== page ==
The coolest thing by far, however, was finding the cleaner shrimp. One of the divemasters beckoned me over and showed me two little shrimp just sitting on a ledge. He gestured to them, then took a deep breathe, took out his reg, and opened his mouth near the little guys. And who would have guessed, but the hopped right in and started cleaning his teeth!!! I gave it a try afterwards. Two, actually, as the first didn’t work–I don’t think I was quite close enough to get them to jump in. But the second time was the charm–it felt sort of like having a bug walking on your arm, or grass brushing against you. Only it didn’t really tickle, and it wasn’t really a poking feeling, and it definitely wasn’t gross to think of them cleaning my teeth. I suppose it was like being very gently cleaned by little tiny shrimp. Basically. Get the idea? And it was so freaking cool! John also tried it, as did Nate. We couldn’t convince Shelly to try. Ah well.

Next, it was off to Sea Fan Coral, which had (who would have guessed?) lots of sea fans. Lionfish, black-and-orange flatworms, cowrys, a reddish lionfish (not brownish like the commons), blue ribbon eels, large anemones that would retreat upon contact. Best of all, maybe, were all the little anemones with the anemone fish. I spent a long time putting my hand out nearby them to try to get them to defend their anemone, but apparently a blue-gloved hand is just a little too threatening–they never would fight me off. They did, however, tend to attack the lens of James M’s camera when he took pictures of them, probably due to seeing their own reflections. It was pretty funny. And then on the way back, the dolphins swam by again, although they didn’t escort the boat for nearly as long.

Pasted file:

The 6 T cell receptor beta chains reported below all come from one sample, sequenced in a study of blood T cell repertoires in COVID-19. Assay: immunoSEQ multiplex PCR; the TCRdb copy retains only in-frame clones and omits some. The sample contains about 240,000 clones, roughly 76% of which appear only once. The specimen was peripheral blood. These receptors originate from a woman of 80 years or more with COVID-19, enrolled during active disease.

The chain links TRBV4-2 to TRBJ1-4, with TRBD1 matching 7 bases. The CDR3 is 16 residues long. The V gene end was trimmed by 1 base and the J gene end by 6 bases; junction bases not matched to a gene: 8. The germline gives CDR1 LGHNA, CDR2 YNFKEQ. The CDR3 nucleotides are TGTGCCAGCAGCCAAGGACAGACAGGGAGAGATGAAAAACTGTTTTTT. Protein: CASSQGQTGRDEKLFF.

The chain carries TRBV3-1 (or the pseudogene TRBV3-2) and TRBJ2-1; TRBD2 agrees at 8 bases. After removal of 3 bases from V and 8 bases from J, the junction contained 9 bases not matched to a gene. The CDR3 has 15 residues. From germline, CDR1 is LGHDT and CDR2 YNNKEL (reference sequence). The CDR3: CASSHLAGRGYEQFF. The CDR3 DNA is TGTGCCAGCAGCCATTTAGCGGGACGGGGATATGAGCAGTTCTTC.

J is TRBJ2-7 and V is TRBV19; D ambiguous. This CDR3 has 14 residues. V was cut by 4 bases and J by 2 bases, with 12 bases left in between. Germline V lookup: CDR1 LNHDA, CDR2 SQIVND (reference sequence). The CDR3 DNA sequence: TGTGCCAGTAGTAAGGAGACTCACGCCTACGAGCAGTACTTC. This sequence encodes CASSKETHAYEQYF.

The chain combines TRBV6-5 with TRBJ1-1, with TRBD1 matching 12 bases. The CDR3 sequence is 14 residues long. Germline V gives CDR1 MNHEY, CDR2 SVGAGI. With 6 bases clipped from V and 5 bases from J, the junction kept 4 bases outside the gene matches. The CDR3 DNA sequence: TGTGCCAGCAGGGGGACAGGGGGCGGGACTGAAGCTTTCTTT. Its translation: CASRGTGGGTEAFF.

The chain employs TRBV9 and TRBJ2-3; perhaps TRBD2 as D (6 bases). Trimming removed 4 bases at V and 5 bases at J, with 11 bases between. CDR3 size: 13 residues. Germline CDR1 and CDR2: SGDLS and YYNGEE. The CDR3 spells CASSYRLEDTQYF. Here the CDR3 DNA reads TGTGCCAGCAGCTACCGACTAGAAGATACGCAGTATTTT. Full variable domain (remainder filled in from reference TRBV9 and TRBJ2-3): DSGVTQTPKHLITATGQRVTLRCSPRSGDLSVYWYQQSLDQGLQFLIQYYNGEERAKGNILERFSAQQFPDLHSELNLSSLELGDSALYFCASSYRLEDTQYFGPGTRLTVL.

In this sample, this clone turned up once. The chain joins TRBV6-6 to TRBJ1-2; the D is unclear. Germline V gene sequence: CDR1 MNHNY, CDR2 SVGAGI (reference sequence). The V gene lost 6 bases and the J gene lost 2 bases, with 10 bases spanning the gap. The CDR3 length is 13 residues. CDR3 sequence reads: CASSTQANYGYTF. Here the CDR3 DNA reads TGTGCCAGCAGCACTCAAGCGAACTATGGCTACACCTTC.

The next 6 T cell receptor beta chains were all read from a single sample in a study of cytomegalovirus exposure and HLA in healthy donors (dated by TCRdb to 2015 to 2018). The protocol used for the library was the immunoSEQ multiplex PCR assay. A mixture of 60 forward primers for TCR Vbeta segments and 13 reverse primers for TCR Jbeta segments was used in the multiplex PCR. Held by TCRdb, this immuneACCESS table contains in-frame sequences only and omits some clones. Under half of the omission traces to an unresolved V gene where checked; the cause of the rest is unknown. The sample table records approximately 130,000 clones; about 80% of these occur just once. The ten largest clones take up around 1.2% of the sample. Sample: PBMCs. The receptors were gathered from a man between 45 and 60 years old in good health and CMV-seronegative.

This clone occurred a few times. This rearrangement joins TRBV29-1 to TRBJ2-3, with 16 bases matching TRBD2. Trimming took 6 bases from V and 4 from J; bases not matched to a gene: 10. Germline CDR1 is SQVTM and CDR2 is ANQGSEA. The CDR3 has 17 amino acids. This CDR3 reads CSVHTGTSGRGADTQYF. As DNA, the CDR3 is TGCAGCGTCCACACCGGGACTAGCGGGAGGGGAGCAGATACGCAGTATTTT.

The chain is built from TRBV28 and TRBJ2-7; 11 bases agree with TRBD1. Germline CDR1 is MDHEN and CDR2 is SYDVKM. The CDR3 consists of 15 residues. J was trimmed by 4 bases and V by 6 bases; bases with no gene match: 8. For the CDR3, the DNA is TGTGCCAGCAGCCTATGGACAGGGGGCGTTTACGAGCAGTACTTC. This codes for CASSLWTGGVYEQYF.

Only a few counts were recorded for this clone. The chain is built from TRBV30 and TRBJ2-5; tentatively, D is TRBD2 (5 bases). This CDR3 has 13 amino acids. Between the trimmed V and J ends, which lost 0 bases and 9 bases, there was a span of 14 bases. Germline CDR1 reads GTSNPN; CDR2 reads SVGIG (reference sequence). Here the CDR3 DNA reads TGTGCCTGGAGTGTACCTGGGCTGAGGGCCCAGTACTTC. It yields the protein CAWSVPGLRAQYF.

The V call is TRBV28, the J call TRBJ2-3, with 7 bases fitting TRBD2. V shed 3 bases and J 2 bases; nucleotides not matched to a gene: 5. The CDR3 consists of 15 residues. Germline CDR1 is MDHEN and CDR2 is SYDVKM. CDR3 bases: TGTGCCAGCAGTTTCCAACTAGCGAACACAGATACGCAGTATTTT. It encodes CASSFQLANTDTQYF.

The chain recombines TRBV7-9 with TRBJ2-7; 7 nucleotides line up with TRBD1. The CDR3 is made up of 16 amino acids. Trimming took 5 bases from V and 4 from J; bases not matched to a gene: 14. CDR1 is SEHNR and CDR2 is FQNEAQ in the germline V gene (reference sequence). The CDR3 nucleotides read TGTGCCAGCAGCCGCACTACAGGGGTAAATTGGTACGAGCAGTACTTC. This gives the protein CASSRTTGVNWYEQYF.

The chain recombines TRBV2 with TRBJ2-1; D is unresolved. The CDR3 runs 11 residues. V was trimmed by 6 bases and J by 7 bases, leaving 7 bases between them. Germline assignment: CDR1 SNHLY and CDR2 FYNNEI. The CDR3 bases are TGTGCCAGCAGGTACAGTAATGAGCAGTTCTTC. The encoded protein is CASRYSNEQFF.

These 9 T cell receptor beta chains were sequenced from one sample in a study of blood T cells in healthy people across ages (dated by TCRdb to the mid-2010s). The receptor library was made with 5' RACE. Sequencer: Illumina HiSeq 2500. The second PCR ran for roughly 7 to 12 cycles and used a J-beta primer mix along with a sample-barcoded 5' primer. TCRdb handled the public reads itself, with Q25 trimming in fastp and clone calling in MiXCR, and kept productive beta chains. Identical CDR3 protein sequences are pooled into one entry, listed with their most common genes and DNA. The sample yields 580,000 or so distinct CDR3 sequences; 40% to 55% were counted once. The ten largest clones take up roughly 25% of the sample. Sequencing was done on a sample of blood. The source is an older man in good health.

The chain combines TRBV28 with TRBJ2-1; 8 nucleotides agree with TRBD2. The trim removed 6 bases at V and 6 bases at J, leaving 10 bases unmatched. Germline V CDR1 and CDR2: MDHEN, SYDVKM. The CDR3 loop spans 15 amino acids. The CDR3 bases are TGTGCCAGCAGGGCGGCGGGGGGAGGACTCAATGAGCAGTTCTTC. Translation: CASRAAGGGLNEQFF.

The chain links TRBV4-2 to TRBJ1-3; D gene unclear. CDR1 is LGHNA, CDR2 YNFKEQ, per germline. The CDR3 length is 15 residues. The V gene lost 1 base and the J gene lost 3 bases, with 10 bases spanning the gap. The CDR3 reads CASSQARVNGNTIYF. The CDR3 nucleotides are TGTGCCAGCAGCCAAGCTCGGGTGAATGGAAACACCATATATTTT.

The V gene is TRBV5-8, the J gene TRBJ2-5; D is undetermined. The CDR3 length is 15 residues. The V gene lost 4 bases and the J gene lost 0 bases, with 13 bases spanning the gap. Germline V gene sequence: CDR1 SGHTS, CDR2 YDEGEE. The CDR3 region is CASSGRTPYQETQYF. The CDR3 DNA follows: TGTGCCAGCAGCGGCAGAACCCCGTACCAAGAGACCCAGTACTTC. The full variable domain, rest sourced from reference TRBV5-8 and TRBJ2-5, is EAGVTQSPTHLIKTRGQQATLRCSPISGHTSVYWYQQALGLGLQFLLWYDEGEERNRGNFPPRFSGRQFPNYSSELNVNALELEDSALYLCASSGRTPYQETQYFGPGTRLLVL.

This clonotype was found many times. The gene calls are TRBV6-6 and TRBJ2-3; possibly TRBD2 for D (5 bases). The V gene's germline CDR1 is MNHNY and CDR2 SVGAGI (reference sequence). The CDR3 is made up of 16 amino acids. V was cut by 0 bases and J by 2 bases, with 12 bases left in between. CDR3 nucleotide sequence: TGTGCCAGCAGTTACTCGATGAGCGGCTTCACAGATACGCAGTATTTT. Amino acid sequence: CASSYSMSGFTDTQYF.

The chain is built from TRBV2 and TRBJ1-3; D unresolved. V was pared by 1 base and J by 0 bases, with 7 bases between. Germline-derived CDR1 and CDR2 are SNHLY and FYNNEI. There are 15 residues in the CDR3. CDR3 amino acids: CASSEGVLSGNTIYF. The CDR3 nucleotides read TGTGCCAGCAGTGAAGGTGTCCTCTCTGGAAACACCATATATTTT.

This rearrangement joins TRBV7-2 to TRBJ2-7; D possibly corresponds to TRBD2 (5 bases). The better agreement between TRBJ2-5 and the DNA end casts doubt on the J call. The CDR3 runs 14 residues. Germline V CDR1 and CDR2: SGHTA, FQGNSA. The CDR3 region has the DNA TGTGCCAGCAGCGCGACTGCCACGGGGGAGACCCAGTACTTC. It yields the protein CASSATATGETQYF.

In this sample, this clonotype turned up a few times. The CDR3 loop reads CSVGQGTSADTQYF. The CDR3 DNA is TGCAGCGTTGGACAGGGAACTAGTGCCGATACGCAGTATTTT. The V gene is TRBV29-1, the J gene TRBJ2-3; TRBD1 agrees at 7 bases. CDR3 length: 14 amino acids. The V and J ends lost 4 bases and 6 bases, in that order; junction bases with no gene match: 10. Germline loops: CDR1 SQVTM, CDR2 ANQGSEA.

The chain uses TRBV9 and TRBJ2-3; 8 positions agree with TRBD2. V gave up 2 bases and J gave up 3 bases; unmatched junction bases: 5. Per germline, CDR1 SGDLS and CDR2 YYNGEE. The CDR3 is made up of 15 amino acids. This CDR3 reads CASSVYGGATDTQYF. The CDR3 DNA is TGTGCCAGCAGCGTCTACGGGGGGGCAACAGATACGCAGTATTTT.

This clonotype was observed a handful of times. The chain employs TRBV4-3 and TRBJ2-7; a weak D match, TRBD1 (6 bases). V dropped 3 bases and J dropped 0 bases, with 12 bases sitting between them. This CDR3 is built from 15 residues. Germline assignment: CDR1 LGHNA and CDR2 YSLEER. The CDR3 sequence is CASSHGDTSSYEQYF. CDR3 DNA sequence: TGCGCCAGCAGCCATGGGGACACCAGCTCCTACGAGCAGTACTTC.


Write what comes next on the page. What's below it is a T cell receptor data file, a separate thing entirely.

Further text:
We had the afternoon off because we were planning a night dive, and we all decided to go on the tour of the local school. We arrived while some kids were having track-and-field time (and good lord could some of those kids do the long jump!) and while the little kids were having singing time. They sang all sorts of nursery rhymes to us, both in Fijian and in English. They were impossibly adorable children, and all the little dances they did with each song was so cute. Especially when one of the songs contained the lyrics, “Pizza Hut, Kentucky Fried Chicken, McDonalds” (and that’s it) and the dance involved making a hut shape with their hands, then mimicking wings, and finally shaking their hips hula-style. It was hi-larious! Pictures to come, I promise.